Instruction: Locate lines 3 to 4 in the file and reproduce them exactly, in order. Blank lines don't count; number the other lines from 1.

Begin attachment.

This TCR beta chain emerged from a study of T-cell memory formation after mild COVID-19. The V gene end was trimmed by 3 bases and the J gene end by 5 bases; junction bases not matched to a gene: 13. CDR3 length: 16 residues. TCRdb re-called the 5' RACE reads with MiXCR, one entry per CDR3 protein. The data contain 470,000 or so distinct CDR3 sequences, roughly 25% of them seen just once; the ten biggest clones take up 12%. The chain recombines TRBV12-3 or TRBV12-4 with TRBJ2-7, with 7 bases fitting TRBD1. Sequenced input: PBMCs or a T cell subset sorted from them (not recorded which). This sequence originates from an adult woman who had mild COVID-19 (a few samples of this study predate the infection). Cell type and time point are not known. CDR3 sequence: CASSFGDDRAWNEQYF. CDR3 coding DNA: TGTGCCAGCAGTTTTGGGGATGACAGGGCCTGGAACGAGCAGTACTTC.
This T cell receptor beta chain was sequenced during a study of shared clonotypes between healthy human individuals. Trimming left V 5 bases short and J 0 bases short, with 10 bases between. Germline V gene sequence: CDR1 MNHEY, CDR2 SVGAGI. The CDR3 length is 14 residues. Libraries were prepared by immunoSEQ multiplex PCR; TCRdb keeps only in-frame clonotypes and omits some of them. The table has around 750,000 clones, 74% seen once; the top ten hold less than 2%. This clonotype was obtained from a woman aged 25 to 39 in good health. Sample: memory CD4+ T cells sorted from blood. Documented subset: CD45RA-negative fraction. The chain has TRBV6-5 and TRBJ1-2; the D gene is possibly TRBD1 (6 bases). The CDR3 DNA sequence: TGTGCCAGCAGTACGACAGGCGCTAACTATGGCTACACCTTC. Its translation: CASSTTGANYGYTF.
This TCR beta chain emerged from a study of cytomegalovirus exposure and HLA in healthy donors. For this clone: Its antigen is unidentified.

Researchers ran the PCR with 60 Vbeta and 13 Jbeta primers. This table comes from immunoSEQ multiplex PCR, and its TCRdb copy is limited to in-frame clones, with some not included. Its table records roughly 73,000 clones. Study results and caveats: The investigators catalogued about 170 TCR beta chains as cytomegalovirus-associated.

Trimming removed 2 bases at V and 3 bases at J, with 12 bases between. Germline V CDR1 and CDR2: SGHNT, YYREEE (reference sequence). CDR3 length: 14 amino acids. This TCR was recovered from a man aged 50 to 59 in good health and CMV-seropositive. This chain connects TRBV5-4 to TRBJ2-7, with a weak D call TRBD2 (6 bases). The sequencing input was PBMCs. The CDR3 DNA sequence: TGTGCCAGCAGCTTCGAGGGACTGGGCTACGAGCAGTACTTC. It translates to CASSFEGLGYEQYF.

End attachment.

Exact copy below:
This TCR beta chain emerged from a study of cytomegalovirus exposure and HLA in healthy donors. For this clone: Its antigen is unidentified.

Researchers ran the PCR with 60 Vbeta and 13 Jbeta primers. This table comes from immunoSEQ multiplex PCR, and its TCRdb copy is limited to in-frame clones, with some not included. Its table records roughly 73,000 clones. Study results and caveats: The investigators catalogued about 170 TCR beta chains as cytomegalovirus-associated.